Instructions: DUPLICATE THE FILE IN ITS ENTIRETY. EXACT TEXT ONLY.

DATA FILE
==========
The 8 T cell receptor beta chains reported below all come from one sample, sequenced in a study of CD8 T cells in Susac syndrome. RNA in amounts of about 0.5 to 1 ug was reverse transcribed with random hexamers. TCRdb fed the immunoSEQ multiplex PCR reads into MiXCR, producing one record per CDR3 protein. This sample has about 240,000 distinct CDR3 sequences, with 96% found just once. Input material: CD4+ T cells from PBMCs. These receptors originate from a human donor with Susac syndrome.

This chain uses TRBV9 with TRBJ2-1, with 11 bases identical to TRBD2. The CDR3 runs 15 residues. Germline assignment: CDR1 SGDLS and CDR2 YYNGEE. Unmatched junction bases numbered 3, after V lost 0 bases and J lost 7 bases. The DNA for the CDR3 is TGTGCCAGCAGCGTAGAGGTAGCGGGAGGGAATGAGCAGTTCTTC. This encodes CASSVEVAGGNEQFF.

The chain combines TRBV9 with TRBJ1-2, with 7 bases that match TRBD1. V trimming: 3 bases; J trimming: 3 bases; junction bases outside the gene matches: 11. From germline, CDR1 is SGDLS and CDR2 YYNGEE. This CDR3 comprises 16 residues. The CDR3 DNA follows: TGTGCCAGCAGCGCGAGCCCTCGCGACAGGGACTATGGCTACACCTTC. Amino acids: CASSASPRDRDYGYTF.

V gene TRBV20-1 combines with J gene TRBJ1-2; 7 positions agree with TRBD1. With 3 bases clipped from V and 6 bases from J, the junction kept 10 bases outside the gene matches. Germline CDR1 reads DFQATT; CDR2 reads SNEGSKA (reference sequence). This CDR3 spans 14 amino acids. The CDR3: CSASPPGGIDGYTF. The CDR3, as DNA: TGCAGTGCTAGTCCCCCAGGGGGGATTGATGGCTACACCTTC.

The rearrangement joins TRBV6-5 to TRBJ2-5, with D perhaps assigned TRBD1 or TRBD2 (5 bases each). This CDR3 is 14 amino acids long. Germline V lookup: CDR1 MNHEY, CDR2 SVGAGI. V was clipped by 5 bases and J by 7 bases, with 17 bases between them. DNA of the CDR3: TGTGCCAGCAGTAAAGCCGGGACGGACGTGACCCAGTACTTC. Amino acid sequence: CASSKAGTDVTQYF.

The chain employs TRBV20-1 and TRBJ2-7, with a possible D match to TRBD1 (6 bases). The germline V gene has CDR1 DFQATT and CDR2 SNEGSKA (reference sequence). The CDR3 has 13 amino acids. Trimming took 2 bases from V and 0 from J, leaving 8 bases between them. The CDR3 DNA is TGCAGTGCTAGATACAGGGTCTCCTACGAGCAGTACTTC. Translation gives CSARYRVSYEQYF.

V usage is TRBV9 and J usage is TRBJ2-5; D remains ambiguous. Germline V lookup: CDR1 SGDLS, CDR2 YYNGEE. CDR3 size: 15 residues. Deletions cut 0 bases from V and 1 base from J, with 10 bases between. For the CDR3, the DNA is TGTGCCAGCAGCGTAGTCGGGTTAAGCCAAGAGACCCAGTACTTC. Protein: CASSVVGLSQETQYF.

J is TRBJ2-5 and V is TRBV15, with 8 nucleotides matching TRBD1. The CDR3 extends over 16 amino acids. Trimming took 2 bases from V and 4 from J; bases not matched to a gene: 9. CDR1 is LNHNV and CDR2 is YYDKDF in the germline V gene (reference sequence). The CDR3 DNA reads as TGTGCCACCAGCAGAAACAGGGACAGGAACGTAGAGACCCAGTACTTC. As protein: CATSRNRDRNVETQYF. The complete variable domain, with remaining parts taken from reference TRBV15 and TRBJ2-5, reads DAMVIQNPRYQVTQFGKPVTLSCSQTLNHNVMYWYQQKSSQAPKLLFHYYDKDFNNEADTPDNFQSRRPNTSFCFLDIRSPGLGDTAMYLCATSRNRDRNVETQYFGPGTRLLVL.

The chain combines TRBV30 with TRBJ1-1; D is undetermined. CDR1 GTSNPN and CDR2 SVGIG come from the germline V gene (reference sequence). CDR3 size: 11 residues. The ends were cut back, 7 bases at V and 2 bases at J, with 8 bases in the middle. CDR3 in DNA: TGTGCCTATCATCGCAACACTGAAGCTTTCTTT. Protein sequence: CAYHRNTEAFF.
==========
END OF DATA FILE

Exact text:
The 8 T cell receptor beta chains reported below all come from one sample, sequenced in a study of CD8 T cells in Susac syndrome. RNA in amounts of about 0.5 to 1 ug was reverse transcribed with random hexamers. TCRdb fed the immunoSEQ multiplex PCR reads into MiXCR, producing one record per CDR3 protein. This sample has about 240,000 distinct CDR3 sequences, with 96% found just once. Input material: CD4+ T cells from PBMCs. These receptors originate from a human donor with Susac syndrome.

This chain uses TRBV9 with TRBJ2-1, with 11 bases identical to TRBD2. The CDR3 runs 15 residues. Germline assignment: CDR1 SGDLS and CDR2 YYNGEE. Unmatched junction bases numbered 3, after V lost 0 bases and J lost 7 bases. The DNA for the CDR3 is TGTGCCAGCAGCGTAGAGGTAGCGGGAGGGAATGAGCAGTTCTTC. This encodes CASSVEVAGGNEQFF.

The chain combines TRBV9 with TRBJ1-2, with 7 bases that match TRBD1. V trimming: 3 bases; J trimming: 3 bases; junction bases outside the gene matches: 11. From germline, CDR1 is SGDLS and CDR2 YYNGEE. This CDR3 comprises 16 residues. The CDR3 DNA follows: TGTGCCAGCAGCGCGAGCCCTCGCGACAGGGACTATGGCTACACCTTC. Amino acids: CASSASPRDRDYGYTF.

V gene TRBV20-1 combines with J gene TRBJ1-2; 7 positions agree with TRBD1. With 3 bases clipped from V and 6 bases from J, the junction kept 10 bases outside the gene matches. Germline CDR1 reads DFQATT; CDR2 reads SNEGSKA (reference sequence). This CDR3 spans 14 amino acids. The CDR3: CSASPPGGIDGYTF. The CDR3, as DNA: TGCAGTGCTAGTCCCCCAGGGGGGATTGATGGCTACACCTTC.

The rearrangement joins TRBV6-5 to TRBJ2-5, with D perhaps assigned TRBD1 or TRBD2 (5 bases each). This CDR3 is 14 amino acids long. Germline V lookup: CDR1 MNHEY, CDR2 SVGAGI. V was clipped by 5 bases and J by 7 bases, with 17 bases between them. DNA of the CDR3: TGTGCCAGCAGTAAAGCCGGGACGGACGTGACCCAGTACTTC. Amino acid sequence: CASSKAGTDVTQYF.

The chain employs TRBV20-1 and TRBJ2-7, with a possible D match to TRBD1 (6 bases). The germline V gene has CDR1 DFQATT and CDR2 SNEGSKA (reference sequence). The CDR3 has 13 amino acids. Trimming took 2 bases from V and 0 from J, leaving 8 bases between them. The CDR3 DNA is TGCAGTGCTAGATACAGGGTCTCCTACGAGCAGTACTTC. Translation gives CSARYRVSYEQYF.

V usage is TRBV9 and J usage is TRBJ2-5; D remains ambiguous. Germline V lookup: CDR1 SGDLS, CDR2 YYNGEE. CDR3 size: 15 residues. Deletions cut 0 bases from V and 1 base from J, with 10 bases between. For the CDR3, the DNA is TGTGCCAGCAGCGTAGTCGGGTTAAGCCAAGAGACCCAGTACTTC. Protein: CASSVVGLSQETQYF.

J is TRBJ2-5 and V is TRBV15, with 8 nucleotides matching TRBD1. The CDR3 extends over 16 amino acids. Trimming took 2 bases from V and 4 from J; bases not matched to a gene: 9. CDR1 is LNHNV and CDR2 is YYDKDF in the germline V gene (reference sequence). The CDR3 DNA reads as TGTGCCACCAGCAGAAACAGGGACAGGAACGTAGAGACCCAGTACTTC. As protein: CATSRNRDRNVETQYF. The complete variable domain, with remaining parts taken from reference TRBV15 and TRBJ2-5, reads DAMVIQNPRYQVTQFGKPVTLSCSQTLNHNVMYWYQQKSSQAPKLLFHYYDKDFNNEADTPDNFQSRRPNTSFCFLDIRSPGLGDTAMYLCATSRNRDRNVETQYFGPGTRLLVL.

The chain combines TRBV30 with TRBJ1-1; D is undetermined. CDR1 GTSNPN and CDR2 SVGIG come from the germline V gene (reference sequence). CDR3 size: 11 residues. The ends were cut back, 7 bases at V and 2 bases at J, with 8 bases in the middle. CDR3 in DNA: TGTGCCTATCATCGCAACACTGAAGCTTTCTTT. Protein sequence: CAYHRNTEAFF.